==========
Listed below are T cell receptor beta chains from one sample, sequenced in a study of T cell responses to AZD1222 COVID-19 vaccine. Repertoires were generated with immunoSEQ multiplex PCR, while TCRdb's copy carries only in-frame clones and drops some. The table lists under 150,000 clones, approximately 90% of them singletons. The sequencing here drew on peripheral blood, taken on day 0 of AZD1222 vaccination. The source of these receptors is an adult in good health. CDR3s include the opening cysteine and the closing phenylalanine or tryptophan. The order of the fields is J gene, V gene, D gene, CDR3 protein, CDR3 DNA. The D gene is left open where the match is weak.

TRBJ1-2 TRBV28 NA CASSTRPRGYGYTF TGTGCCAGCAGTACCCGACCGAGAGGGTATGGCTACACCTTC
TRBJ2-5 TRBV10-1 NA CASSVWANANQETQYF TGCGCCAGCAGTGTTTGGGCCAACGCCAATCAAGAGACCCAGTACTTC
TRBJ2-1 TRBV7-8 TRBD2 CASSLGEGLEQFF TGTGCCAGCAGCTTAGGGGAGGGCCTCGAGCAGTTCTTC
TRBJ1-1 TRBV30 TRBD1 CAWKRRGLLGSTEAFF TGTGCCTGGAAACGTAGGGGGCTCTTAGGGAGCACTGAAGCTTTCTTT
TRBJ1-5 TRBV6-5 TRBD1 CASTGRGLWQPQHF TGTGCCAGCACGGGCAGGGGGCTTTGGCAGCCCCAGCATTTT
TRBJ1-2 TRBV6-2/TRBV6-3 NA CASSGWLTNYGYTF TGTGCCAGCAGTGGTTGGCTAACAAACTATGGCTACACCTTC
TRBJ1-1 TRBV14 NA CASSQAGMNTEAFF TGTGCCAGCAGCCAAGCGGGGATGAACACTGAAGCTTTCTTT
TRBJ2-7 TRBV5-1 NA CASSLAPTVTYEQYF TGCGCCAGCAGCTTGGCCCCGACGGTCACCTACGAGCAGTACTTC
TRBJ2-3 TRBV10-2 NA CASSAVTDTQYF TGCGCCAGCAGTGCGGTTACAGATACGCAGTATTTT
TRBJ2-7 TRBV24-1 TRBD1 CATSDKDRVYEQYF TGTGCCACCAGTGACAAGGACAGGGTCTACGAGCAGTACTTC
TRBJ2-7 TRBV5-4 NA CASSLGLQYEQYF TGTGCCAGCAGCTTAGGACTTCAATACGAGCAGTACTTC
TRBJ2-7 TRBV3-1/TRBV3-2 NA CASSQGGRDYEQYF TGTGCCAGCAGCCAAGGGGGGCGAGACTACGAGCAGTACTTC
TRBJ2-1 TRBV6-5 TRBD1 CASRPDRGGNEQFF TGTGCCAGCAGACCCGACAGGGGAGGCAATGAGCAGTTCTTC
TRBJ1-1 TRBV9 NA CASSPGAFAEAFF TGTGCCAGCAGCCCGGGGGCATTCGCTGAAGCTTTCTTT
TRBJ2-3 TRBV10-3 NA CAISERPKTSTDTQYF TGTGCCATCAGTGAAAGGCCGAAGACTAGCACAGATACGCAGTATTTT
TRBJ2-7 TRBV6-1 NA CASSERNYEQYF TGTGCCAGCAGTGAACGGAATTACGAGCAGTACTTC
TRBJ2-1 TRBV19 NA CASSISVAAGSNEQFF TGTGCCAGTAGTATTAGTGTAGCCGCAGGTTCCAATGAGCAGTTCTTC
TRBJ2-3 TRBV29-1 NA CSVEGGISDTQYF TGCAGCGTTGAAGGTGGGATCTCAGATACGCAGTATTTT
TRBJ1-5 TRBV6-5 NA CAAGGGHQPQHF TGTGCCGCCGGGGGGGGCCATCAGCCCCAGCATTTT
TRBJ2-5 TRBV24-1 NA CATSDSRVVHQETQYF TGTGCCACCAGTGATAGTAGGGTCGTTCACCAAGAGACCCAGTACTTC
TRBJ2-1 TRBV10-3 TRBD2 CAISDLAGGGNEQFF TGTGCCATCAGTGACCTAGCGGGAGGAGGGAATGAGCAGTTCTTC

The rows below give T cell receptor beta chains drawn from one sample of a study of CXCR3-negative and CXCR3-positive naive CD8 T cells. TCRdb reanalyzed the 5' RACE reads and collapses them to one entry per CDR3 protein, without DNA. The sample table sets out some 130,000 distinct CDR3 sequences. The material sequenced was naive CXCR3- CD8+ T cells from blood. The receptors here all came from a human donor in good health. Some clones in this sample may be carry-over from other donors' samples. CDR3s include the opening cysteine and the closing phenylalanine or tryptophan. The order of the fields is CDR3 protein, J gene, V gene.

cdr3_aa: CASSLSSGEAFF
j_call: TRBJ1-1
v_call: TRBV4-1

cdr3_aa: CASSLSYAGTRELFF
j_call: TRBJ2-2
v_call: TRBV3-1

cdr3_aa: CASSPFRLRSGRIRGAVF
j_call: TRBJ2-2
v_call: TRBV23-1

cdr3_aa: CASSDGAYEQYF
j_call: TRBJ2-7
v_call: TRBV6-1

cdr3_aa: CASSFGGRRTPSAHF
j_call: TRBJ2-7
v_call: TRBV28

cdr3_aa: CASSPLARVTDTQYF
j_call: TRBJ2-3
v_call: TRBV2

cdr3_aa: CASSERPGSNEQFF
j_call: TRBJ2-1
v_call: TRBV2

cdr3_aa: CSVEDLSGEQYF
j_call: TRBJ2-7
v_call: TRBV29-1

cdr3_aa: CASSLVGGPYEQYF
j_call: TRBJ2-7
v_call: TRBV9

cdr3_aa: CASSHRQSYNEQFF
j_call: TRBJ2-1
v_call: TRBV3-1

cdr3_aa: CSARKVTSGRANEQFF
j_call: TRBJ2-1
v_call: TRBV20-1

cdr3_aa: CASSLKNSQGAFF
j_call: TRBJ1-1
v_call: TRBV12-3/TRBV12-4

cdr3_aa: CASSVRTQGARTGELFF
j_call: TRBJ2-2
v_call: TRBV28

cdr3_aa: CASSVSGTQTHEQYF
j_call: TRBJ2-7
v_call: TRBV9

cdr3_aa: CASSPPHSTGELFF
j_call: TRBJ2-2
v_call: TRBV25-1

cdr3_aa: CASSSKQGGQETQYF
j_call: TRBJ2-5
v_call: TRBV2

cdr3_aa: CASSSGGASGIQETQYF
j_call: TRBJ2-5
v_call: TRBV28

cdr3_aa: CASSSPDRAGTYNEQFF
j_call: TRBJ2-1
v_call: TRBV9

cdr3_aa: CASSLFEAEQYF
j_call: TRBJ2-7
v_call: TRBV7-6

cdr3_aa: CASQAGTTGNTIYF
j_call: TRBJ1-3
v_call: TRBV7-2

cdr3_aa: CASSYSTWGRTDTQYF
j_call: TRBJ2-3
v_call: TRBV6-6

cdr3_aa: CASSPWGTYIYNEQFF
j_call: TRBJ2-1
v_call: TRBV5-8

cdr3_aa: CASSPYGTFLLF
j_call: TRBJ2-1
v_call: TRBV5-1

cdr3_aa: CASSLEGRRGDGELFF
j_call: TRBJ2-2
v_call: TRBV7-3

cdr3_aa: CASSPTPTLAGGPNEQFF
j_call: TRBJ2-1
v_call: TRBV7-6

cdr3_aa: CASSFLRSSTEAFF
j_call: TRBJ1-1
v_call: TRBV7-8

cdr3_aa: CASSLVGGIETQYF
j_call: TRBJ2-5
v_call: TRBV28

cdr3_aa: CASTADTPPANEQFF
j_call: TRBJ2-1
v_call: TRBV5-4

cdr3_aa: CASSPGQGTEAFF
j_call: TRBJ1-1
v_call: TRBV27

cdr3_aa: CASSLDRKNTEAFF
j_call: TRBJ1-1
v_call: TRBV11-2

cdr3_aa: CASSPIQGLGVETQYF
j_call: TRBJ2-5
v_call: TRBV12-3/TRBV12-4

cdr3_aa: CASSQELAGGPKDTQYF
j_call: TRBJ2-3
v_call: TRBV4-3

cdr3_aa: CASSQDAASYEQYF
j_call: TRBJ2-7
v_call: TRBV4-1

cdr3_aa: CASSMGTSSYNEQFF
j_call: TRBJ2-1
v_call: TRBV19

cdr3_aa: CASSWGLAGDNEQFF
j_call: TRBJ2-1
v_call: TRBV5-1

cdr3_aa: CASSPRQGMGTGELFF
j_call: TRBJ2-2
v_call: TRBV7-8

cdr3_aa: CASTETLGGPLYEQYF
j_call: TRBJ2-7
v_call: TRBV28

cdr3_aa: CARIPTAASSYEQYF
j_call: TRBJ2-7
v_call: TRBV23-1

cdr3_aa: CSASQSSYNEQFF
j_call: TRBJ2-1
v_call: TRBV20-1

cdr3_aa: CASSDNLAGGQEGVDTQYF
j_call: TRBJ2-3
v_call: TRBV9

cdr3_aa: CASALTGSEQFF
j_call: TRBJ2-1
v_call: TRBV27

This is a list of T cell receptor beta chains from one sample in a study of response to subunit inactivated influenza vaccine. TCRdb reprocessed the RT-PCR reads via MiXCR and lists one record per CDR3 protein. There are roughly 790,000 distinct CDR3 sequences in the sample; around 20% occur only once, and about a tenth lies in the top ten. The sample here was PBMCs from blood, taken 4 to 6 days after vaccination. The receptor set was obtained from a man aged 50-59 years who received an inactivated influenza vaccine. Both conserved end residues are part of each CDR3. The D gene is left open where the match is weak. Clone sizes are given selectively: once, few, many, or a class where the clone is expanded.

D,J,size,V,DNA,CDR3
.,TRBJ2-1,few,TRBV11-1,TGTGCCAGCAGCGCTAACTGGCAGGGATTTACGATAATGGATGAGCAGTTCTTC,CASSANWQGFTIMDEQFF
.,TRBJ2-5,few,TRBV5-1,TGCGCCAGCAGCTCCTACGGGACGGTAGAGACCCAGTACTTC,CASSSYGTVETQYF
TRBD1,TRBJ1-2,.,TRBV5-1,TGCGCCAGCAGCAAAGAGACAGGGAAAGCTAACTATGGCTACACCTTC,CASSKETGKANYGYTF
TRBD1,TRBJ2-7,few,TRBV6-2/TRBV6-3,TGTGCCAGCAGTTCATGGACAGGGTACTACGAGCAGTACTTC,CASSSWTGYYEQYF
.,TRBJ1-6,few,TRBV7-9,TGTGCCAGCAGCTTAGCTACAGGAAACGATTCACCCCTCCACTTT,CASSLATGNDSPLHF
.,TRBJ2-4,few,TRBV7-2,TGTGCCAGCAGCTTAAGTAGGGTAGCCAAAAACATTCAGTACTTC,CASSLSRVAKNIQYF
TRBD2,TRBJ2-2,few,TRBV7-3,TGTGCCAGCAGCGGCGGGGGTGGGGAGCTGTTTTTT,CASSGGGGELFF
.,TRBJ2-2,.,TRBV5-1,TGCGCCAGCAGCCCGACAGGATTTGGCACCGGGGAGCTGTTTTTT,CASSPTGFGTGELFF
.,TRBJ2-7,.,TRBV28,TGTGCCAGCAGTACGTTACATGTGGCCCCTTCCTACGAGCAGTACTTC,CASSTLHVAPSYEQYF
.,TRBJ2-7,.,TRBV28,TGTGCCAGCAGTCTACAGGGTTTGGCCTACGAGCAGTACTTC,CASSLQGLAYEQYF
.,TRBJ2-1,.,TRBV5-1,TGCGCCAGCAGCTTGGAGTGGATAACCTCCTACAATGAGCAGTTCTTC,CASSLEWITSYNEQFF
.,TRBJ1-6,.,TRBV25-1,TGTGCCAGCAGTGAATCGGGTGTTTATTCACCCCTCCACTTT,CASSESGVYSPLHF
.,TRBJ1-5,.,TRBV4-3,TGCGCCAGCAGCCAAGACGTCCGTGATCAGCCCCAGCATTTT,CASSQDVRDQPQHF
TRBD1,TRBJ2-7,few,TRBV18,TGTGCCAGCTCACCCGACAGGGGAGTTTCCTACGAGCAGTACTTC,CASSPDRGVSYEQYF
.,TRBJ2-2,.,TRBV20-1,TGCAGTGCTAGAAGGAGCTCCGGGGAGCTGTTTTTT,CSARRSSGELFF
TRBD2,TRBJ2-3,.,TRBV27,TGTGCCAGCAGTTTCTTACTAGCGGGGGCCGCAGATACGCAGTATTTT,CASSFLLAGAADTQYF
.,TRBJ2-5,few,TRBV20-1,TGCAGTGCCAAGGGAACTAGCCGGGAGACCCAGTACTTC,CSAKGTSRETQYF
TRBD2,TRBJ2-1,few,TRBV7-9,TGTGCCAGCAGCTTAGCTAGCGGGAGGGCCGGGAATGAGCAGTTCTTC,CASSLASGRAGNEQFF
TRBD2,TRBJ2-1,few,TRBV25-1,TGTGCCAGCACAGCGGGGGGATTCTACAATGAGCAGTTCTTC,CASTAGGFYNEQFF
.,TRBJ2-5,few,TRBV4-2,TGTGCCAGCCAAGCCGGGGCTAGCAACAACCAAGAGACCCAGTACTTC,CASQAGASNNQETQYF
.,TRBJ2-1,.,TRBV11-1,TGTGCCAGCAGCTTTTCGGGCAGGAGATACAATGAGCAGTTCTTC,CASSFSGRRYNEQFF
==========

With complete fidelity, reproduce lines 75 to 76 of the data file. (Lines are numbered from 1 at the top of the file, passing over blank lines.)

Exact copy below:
cdr3_aa: CASSSPDRAGTYNEQFF
j_call: TRBJ2-1